A long, troubled history
Israel was born as a nation in 1948, quickly triggering the first Arab-Israeli War. After Israel won a year later, 750,000 Palestinians were displaced from what had been their homeland.
|Sunset over the Meditteran Sea|
The question of Palestinian self-rule remains unresolved through multiple clashes and battles over the years.
Mistrust abounds on both sides. Polls show that 85% of Israeli citizens mistrust Palestinians, and 86% of Palestinians mistrust Israelis.
“Most of our time was spent analyzing the conflict between Israelis and Palestinians from sociological, political, and religious perspectives,” Rev. deVega said. “We met with over two dozen individuals and agencies, from high-ranking government officials, to academic and religious authorities, to persons working on peacemaking initiatives.
“We heard many heartbreaking stories from Palestinians. We toured a Palestinian refugee camp and saw the substandard living conditions imposed on them by an ineffective Palestinian authority and increasing Israeli occupation. We heard about the misery of traveling between cities, even within the West Bank, due to the preponderance of security
checkpoints and the growing number of occupation walls.”
The Israelis, meanwhile, say they live under the constant threat of attack.
“We heard about their fear of missile attacks and waves of violence, with memories of the first and second Intifadas (the Palestinian uprising against Israeli occupation of the West Bank and Gaza Strip} still fresh in their minds,” he said.
“Both groups are suffering ongoing trauma, with very little hope of structural peace in the intermediate future, due to the dysfunction of both governments.”
Rev. Cambell-Evans is blunt about the situation.
“It was definitely an eye-opening and challenging trip for me,” he said. “We met this rabbi in Israel. He and a Palestinian man have built a relationship that honors the history, the pain, and the violence they have both experienced.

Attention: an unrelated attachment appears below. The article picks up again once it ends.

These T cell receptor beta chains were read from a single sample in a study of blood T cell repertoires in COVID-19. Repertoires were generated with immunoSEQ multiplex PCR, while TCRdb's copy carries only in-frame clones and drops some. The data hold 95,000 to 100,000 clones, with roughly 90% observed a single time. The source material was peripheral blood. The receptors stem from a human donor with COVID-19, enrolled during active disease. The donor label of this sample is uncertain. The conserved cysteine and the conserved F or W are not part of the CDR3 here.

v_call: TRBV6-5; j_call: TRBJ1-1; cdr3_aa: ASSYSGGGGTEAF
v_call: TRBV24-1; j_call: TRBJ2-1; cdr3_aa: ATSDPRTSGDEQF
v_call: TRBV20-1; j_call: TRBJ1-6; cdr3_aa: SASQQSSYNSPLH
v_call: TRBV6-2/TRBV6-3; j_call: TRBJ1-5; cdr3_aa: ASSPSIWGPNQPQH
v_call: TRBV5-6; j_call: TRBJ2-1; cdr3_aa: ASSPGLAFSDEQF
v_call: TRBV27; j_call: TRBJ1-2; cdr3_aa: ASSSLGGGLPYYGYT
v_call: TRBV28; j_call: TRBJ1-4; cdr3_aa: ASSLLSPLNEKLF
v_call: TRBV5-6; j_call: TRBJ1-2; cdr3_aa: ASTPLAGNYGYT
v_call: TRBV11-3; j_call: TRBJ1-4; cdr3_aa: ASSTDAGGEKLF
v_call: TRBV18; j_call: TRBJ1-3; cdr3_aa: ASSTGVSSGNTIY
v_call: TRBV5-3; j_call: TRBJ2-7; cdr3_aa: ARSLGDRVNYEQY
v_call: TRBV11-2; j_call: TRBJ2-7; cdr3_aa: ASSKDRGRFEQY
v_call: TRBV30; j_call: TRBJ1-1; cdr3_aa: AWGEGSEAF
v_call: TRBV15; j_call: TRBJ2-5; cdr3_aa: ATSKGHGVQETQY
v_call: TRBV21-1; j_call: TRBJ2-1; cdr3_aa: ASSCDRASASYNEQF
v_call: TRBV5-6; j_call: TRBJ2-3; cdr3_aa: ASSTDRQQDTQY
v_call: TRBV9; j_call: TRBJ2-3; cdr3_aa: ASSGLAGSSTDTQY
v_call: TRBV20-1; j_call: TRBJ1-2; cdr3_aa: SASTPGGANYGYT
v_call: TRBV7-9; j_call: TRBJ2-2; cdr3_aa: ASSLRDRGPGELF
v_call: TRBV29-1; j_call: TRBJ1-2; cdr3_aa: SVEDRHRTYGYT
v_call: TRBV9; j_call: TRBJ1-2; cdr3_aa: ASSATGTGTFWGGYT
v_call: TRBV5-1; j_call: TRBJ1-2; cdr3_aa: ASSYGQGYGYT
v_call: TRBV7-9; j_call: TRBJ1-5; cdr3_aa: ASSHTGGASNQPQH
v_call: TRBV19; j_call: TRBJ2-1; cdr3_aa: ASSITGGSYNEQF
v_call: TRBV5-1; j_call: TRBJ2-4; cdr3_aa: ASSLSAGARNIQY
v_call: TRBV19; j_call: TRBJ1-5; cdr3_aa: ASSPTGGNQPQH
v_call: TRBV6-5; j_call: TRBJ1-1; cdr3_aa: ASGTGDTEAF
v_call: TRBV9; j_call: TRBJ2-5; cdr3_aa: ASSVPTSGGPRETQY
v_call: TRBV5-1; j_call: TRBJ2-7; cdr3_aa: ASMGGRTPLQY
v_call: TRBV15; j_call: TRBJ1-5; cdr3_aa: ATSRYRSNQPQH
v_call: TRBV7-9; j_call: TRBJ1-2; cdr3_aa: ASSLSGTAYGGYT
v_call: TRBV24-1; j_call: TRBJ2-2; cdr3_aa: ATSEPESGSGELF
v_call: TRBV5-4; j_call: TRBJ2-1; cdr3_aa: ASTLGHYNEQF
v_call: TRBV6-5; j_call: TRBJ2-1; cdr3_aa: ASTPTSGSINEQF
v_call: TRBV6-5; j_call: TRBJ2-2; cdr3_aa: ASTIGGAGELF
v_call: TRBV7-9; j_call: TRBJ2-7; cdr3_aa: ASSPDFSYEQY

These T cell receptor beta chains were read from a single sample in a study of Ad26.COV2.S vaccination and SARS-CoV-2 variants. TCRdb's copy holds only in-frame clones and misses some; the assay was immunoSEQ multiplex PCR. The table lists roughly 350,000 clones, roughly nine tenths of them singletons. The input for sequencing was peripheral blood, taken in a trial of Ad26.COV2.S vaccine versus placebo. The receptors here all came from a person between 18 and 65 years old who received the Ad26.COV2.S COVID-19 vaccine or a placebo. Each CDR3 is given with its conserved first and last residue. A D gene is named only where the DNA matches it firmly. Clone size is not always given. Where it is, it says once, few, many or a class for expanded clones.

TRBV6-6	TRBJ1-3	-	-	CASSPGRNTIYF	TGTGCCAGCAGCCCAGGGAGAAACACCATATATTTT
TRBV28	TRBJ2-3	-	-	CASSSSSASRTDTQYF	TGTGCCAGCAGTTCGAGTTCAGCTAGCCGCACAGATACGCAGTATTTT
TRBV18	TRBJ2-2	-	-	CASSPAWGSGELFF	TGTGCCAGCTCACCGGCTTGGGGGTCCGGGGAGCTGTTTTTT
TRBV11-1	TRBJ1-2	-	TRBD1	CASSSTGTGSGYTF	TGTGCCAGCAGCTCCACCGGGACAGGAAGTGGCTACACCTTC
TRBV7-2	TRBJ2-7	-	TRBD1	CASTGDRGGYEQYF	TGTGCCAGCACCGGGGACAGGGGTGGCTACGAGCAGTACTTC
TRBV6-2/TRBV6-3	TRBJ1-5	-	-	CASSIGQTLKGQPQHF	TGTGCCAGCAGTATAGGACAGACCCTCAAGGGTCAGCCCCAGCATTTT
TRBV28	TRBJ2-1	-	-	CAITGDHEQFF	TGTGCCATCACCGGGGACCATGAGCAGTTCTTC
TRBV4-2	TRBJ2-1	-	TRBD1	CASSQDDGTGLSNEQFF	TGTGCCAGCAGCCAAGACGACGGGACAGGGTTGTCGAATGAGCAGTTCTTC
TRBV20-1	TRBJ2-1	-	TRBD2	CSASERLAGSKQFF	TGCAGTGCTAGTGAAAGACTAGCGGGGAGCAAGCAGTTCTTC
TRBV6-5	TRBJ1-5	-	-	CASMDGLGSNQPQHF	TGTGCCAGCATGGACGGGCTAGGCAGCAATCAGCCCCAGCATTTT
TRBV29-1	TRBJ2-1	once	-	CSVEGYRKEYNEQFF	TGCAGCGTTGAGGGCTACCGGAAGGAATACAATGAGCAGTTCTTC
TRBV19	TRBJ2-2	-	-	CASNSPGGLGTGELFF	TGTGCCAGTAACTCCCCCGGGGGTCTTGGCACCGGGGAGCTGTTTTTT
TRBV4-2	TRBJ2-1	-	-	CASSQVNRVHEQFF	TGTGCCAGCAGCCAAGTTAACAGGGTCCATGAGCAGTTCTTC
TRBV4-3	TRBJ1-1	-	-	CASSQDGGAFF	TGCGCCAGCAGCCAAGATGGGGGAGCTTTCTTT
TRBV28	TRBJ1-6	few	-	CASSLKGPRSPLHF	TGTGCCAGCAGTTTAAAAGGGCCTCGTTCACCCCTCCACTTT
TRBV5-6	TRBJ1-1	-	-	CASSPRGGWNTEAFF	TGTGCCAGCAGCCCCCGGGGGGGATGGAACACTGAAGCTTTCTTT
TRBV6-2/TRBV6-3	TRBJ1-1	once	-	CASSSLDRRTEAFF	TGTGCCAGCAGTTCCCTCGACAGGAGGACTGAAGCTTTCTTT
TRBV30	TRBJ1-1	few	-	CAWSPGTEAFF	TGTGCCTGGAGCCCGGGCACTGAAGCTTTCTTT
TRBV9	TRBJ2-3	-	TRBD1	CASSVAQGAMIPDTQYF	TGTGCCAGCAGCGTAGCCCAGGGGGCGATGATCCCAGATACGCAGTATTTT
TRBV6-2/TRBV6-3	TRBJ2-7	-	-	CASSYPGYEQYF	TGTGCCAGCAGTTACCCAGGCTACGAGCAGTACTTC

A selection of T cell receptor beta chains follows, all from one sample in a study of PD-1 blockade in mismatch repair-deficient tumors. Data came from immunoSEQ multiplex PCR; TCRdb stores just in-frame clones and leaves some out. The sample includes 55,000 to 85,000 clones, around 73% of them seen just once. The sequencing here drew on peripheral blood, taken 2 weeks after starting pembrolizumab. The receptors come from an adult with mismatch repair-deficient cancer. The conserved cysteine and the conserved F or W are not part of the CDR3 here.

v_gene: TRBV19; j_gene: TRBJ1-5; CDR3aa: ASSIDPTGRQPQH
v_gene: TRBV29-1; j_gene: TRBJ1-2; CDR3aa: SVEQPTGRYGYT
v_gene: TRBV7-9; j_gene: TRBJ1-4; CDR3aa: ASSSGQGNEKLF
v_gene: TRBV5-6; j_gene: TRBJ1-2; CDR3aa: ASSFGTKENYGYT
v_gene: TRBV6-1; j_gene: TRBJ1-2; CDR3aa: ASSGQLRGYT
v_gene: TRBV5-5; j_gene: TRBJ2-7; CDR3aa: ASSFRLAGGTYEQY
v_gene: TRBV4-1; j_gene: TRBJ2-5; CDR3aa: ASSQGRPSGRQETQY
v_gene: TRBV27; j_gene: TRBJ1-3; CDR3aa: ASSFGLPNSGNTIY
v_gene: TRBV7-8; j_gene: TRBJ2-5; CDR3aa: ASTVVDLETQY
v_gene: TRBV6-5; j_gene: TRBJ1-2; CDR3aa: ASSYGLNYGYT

|The Children’s Memorial at Yad Vashem, the Jewish Holocaust Museum. Thousands of lights symbolize the 1.5 million children who were murdered, and are the only illumination throughout a walk in the darkness, as each child’s name is spoken aloud.|
“The prospects for peace at the moment are dim. Things have gotten worse recently. “Israel needs security, but it’s also true the Palestinians need a homeland. Israelis remember when six million people died during the Holocaust, and they fear they’ll wind up in the gas chamber if they’re not in charge. The tensions run very high between these two groups that call this place home. But then you have this rabbi and Palestinian talking together. It was inspiring to see people get more engaged.”Dim prospects? Maybe.
But peace has to start somewhere. As a young missionary, Rev. Campbell-Evans spent three years in South Africa during apartheid. That situation, too, seemed hopeless—until it wasn’t.
Rev. Dr. Mason helped his country end a decades-long stretch of violence many thought might last forever.
And beyond the question of Israel and Palestine, what could the participants in this trip glean that will help them speak out against bigotry, oppression, and hatred at a critical time in the life of The United Methodist Church?
It comes down to faith in the mission to which we are called as Christians.
“It may take time, but we have to keep working to end oppression in whatever form it takes,” Rev. deVega said. “Remember, there is no wasted effort in the kingdom of God.”
Joe Henderson is the News Content Editor for FLUMC.org.